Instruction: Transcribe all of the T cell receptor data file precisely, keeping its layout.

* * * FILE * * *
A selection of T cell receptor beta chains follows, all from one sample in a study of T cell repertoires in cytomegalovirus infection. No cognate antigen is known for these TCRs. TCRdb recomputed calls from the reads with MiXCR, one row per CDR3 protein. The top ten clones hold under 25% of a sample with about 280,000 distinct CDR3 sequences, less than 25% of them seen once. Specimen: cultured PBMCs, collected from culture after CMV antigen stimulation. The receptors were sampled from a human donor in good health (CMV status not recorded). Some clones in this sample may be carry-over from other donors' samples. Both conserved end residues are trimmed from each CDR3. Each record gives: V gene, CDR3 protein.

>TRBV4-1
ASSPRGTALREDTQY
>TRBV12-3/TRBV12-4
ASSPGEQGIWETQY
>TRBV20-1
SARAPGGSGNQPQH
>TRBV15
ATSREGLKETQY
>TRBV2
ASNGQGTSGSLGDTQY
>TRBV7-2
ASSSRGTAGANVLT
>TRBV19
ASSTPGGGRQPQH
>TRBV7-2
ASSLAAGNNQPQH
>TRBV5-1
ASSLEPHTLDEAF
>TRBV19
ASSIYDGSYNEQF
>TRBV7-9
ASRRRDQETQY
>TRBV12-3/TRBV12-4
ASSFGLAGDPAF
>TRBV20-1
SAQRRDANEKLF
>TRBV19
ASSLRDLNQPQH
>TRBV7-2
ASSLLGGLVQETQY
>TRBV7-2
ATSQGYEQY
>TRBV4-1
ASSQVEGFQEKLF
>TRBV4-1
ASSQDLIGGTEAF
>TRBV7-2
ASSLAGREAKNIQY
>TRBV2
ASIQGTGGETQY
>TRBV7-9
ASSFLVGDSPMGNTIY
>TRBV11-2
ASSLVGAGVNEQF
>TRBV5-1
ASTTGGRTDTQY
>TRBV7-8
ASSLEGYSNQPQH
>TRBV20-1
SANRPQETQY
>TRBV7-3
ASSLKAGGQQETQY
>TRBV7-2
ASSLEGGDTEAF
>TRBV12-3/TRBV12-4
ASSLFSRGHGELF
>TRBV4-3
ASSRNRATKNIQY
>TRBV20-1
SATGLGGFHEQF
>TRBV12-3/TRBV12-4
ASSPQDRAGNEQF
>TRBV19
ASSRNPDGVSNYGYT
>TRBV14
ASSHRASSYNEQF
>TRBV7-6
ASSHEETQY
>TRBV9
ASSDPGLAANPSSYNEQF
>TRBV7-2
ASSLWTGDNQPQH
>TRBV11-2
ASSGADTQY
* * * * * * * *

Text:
A selection of T cell receptor beta chains follows, all from one sample in a study of T cell repertoires in cytomegalovirus infection. No cognate antigen is known for these TCRs. TCRdb recomputed calls from the reads with MiXCR, one row per CDR3 protein. The top ten clones hold under 25% of a sample with about 280,000 distinct CDR3 sequences, less than 25% of them seen once. Specimen: cultured PBMCs, collected from culture after CMV antigen stimulation. The receptors were sampled from a human donor in good health (CMV status not recorded). Some clones in this sample may be carry-over from other donors' samples. Both conserved end residues are trimmed from each CDR3. Each record gives: V gene, CDR3 protein.

>TRBV4-1
ASSPRGTALREDTQY
>TRBV12-3/TRBV12-4
ASSPGEQGIWETQY
>TRBV20-1
SARAPGGSGNQPQH
>TRBV15
ATSREGLKETQY
>TRBV2
ASNGQGTSGSLGDTQY
>TRBV7-2
ASSSRGTAGANVLT
>TRBV19
ASSTPGGGRQPQH
>TRBV7-2
ASSLAAGNNQPQH
>TRBV5-1
ASSLEPHTLDEAF
>TRBV19
ASSIYDGSYNEQF
>TRBV7-9
ASRRRDQETQY
>TRBV12-3/TRBV12-4
ASSFGLAGDPAF
>TRBV20-1
SAQRRDANEKLF
>TRBV19
ASSLRDLNQPQH
>TRBV7-2
ASSLLGGLVQETQY
>TRBV7-2
ATSQGYEQY
>TRBV4-1
ASSQVEGFQEKLF
>TRBV4-1
ASSQDLIGGTEAF
>TRBV7-2
ASSLAGREAKNIQY
>TRBV2
ASIQGTGGETQY
>TRBV7-9
ASSFLVGDSPMGNTIY
>TRBV11-2
ASSLVGAGVNEQF
>TRBV5-1
ASTTGGRTDTQY
>TRBV7-8
ASSLEGYSNQPQH
>TRBV20-1
SANRPQETQY
>TRBV7-3
ASSLKAGGQQETQY
>TRBV7-2
ASSLEGGDTEAF
>TRBV12-3/TRBV12-4
ASSLFSRGHGELF
>TRBV4-3
ASSRNRATKNIQY
>TRBV20-1
SATGLGGFHEQF
>TRBV12-3/TRBV12-4
ASSPQDRAGNEQF
>TRBV19
ASSRNPDGVSNYGYT
>TRBV14
ASSHRASSYNEQF
>TRBV7-6
ASSHEETQY
>TRBV9
ASSDPGLAANPSSYNEQF
>TRBV7-2
ASSLWTGDNQPQH
>TRBV11-2
ASSGADTQY